The Friday 10/29/2021

“What music they make….”

No piece for the Scarecrow blog this week.

I have a new episode of my radio show “The Music and the Movies” posted online, where it will live for two weeks. This one is devoted to music from Dracula movies, where we cover the gamut.

If that one has gone away, check the “Music and the Movies” page to find out what’s current.

Three epochal 1980s films posted to my other website this week. Check out What a Feeling! for vintage reviews of: Curtis Hanson’s Losin’ It, Tom Cruise’s first starring role, which I review in the form of a Dear Penthouse letter; Rob Reiner’s This Is Spinal Tap, which I am relieved to say I loved; and Ivan Reitman’s Ghostbusters, which I make clear is really Bill Murray’s Ghostbusters.

On Saturday Oct. 30, 2 pm Pacific Time, join us for a free Zoom session of Scarecrow Academy, where we will talk about John Boorman’s Point Blank as part of our ongoing semester on film noir. Find the sign-up link here, and listen to me introduce the subject below.

Movie Diary 10/27/2021

The Informer (John Ford, 1935). First re-visit of this film in many years. One thought: Victor McLaglen’s performance is terrific. (He won the Oscar, yes, but that does not relate to terrific-ness.) McLaglen uses his huge body and expressive face to great effect here, and his drunkenness is entirely credible. Pulls off that final scene like a champ, too.

Indiscreet (Stanley Donen, 1958). Nice to look at, which Cary Grant and Ingrid Bergman have much to do with, and Grant gets up to some silly dancing. (So, automatically worth a watch.) There’s one nice sequence, indicating that this is a Grown Up Movie for 1958, when the two walk home wordlessly through London in the night, with the expectation that they will go to bed together for the first time when they get back to her flat, and when they get there Grant stands at her door and says, “Good night?” so that the question mark is just barely distinguishable, and she invites him in, and the audience is allowed to imagine what happens next. Sadly, the whole thing hinges on some sitcom-level deception – supposedly Nora Ephron said it was her favorite film, which comes as little surprise – and the mechanism becomes tiresome halfway through.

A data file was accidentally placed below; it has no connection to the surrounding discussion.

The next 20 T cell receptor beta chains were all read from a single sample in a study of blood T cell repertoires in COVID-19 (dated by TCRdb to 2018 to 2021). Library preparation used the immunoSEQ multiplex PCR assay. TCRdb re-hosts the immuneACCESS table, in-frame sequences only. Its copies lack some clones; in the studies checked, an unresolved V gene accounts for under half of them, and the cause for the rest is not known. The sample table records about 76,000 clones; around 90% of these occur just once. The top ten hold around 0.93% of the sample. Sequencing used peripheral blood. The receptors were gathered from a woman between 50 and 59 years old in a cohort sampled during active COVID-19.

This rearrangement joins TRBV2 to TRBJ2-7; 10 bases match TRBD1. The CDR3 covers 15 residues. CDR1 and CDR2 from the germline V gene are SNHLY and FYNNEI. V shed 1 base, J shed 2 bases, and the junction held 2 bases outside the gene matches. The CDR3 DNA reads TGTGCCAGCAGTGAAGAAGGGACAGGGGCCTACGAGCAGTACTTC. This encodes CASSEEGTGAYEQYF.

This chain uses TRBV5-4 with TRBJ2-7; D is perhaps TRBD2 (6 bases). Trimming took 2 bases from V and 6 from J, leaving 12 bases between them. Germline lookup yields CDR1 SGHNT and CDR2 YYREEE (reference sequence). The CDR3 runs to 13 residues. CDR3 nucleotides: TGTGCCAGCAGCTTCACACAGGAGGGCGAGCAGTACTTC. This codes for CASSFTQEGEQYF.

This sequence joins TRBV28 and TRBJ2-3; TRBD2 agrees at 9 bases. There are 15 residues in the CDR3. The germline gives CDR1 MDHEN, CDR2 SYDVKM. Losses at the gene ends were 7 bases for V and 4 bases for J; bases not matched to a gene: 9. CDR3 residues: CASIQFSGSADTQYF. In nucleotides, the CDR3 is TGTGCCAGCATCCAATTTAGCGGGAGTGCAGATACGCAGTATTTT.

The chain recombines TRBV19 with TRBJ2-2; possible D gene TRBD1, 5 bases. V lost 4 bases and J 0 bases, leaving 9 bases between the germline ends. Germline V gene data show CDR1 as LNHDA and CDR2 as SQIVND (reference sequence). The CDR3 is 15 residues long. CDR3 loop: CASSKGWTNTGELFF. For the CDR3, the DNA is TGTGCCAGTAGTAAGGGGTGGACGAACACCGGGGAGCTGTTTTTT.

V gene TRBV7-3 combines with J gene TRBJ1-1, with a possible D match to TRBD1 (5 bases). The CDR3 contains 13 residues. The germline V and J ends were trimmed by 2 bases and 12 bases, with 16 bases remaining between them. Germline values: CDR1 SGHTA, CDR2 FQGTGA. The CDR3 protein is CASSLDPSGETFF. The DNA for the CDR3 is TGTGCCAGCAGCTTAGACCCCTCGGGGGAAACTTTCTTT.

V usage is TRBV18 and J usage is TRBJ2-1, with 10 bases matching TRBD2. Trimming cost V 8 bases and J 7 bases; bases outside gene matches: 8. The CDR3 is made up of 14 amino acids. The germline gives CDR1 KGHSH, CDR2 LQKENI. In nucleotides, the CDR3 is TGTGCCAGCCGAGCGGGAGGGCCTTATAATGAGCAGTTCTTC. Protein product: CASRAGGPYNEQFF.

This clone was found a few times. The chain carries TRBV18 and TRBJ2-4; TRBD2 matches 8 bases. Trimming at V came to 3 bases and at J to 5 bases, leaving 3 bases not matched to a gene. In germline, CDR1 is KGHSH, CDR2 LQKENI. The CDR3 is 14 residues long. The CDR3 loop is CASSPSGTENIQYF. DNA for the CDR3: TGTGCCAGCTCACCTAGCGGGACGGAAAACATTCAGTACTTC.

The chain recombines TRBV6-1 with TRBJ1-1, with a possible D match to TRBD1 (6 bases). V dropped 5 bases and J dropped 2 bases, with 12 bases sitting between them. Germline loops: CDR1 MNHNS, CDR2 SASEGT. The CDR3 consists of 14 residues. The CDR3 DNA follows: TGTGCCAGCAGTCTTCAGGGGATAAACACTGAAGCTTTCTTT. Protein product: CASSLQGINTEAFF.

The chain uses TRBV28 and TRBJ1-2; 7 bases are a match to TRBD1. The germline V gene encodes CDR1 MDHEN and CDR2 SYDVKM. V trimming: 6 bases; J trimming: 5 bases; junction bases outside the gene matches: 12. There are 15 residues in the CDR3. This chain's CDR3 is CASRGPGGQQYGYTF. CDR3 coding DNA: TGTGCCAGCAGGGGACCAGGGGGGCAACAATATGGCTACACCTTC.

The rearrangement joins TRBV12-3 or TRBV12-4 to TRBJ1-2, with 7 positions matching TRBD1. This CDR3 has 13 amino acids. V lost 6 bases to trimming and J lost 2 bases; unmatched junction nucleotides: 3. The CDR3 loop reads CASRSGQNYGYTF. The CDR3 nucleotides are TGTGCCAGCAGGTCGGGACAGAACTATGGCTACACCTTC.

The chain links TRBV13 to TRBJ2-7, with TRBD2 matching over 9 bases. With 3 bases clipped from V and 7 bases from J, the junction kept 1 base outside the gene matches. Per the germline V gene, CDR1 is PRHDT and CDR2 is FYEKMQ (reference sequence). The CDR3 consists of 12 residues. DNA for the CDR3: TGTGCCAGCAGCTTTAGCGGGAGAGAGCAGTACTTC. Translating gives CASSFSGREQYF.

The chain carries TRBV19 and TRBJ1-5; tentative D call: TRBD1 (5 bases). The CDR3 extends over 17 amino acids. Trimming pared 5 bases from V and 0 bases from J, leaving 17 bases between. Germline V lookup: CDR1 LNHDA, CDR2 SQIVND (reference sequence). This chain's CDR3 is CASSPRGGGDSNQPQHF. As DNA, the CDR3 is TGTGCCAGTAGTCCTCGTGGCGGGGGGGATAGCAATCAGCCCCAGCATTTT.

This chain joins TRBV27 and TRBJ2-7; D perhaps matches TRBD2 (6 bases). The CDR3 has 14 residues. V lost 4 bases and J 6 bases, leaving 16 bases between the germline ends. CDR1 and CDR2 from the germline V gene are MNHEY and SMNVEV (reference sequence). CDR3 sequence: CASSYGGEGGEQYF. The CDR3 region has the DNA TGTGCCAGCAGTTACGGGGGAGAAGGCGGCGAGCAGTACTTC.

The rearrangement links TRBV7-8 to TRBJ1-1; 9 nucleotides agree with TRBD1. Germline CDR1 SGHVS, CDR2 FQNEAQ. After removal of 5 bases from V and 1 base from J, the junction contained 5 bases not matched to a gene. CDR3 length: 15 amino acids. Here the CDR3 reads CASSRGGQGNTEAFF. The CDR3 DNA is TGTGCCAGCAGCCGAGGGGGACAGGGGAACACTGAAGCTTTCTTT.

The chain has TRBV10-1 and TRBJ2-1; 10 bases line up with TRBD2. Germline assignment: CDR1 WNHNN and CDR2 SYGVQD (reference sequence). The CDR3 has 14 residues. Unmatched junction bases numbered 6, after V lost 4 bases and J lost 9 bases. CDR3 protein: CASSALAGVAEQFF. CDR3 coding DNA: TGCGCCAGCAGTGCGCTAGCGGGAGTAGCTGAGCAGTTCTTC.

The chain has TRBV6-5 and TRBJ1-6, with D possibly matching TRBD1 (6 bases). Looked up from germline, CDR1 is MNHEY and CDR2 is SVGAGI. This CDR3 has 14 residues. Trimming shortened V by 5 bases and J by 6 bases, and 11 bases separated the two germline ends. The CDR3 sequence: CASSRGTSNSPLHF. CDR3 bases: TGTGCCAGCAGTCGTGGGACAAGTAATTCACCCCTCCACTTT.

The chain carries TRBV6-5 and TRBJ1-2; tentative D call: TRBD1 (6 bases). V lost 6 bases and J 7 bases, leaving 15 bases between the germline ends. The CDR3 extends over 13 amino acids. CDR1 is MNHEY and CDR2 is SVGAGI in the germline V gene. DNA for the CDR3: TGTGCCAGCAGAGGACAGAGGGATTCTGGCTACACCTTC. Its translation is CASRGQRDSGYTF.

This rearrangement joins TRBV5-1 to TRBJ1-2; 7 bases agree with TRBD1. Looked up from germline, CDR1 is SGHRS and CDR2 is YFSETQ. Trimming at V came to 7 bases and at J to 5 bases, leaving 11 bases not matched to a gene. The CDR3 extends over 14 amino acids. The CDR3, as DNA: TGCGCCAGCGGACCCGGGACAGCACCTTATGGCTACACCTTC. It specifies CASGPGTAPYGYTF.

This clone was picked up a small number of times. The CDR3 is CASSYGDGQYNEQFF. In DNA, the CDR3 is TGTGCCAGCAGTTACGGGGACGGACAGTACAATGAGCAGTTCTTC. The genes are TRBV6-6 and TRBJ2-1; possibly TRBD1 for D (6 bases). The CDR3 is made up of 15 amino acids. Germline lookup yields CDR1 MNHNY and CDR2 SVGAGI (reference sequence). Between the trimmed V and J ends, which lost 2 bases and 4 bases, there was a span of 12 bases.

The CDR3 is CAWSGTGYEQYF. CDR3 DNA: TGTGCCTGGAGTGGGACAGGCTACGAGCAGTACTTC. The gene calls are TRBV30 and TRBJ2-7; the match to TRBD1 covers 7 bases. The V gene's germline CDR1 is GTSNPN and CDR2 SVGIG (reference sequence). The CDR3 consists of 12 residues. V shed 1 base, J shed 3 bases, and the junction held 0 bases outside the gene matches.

In Celebration (Lindsay Anderson, 1975). This is one of those American Film Theatre productions, bringing a play to the screen – in this case, a David Storey play that had been produced for the stage a few years earlier with the same director and cast. The material feels familiar: Three adult sons gather in a coal-mining town for their parents’ 40th wedding anniversary, with various skeletons exercised, including a dead child in the past. Still, Anderson has a fine eye for revealing gestures, like the way the father (Bill Owen) fusses with the tin of cigarettes he keeps on the mantel. One of the sons is an early part for Brian Cox, and Alan Bates is excellent in a very animated role, the most troublemaking son. For all that, the most astonishing performance comes from Constance Chapman, as the matriarch, who communicates a lifetime of mixed feelings with every turn of her head or weary half-smile.

Movie Diary 10/26/2021

Scarecrow Academy continues online; join us on Saturday October 30 at 2 pm Pacific Time for a free discussion of John Boorman’s 1967 film Point Blank. It’s part of “The Art in Noir: Film Noir and the Director Part 2,” presented by Scarecrow Video in Seattle. You don’t have to have attended any previous sessions to drop in. Info on how to sign up at the Scarecrow Academy page. I introduce the movie here:

Movie Diary 10/25/2021